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End Rot, Surface Rot, and Stem Lesions Caused on Sweet Potato by Fusarium solani. C. A. Clark, Assistant professor, Department of Plant Pathology and Crop Physiology, Louisiana Agricultural Experiment Station, Louisiana State University, Baton Rouge 70803; Phytopathology 70:109-112. Accepted for publication 7 August 1979. Copyright 1980 The American Phytopathological Society. DOI: 10.1094/Phyto-70-109.

Fusarium solani isolates from sweet potato caused a surface rot on roots, a previously undescribed decay that progressed from the ends of the roots, and stem lesions on sprouts and vine cuttings. Isolates from Louisiana sweet potatoes with any one of the three different symptoms, produced all three types of symptoms after appropriate inoculations. Louisiana F. solani isolates from sweet potato differed from North Carolina isolates in colony morphology and in an apparent inability to penetrate the vascular ring of infected roots. Wounding is a prerequisite for infection of sweet potato by F. solani, and deep wounds may allow penetration of the vascular ring by Louisiana isolates. Jasper was the only commercial cultivar of six tested which was susceptible to end rot.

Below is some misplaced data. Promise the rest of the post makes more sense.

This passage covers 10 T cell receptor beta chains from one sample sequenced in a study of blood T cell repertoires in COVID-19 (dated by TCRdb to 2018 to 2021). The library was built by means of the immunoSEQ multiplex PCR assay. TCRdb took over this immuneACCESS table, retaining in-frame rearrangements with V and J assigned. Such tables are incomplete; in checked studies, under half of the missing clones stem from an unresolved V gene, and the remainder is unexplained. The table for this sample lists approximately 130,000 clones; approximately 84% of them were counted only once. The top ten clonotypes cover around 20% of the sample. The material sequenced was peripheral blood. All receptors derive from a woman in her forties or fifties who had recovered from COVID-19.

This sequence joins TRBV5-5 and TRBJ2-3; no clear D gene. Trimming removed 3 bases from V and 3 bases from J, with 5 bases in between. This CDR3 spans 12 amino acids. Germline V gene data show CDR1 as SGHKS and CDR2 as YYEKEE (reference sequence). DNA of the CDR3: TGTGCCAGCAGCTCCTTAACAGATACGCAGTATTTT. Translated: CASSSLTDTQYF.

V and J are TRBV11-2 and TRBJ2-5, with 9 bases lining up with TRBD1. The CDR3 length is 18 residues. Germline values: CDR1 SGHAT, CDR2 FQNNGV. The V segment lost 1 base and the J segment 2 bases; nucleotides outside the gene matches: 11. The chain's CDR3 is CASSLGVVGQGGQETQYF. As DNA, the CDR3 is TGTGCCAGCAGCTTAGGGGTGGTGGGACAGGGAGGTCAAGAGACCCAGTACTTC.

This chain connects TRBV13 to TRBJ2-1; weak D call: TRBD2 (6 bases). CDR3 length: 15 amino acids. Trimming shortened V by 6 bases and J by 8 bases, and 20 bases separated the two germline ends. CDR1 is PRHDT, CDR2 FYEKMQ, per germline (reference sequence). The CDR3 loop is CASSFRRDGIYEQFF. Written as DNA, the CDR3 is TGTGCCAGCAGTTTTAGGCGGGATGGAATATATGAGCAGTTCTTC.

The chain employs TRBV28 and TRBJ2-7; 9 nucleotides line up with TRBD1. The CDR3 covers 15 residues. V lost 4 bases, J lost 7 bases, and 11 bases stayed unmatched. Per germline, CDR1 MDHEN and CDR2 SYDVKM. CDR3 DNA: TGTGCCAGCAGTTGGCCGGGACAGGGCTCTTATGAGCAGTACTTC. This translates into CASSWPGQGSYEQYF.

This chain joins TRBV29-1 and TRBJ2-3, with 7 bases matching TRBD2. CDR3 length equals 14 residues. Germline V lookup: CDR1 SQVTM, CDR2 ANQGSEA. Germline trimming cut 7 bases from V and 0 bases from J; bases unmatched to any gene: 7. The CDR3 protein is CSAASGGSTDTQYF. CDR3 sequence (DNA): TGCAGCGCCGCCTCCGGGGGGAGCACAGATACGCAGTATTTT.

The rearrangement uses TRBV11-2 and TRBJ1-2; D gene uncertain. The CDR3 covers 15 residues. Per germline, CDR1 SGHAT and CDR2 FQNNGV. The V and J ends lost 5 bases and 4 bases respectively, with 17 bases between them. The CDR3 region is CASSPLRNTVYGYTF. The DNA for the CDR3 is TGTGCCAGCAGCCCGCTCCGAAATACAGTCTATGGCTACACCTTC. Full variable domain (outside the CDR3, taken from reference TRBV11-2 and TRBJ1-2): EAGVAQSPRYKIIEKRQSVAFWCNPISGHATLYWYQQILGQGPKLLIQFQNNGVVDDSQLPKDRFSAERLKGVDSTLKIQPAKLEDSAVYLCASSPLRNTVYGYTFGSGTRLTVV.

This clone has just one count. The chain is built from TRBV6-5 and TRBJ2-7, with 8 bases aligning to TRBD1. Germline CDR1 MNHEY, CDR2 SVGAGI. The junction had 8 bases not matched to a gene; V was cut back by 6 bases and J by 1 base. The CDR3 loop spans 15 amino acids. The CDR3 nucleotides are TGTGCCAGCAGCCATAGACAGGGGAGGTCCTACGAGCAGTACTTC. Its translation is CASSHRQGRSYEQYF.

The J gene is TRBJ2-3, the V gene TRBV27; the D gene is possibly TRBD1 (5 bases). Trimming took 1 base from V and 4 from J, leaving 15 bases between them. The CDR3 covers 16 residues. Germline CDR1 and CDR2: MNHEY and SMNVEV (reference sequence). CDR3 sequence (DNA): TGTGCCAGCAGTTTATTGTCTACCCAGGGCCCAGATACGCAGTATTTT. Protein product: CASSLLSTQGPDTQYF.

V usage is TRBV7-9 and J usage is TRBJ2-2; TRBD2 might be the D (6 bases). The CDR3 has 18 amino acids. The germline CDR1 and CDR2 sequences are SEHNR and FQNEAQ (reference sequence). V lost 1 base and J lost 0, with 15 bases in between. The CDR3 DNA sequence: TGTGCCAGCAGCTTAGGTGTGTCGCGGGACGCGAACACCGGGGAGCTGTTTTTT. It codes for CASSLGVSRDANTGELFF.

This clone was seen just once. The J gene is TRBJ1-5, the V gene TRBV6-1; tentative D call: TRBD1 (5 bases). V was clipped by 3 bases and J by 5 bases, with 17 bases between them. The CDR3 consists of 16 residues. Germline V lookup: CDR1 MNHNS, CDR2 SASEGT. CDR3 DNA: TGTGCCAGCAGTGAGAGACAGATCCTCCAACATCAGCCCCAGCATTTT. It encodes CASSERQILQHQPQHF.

Additional keywords: Ipomoea batatas.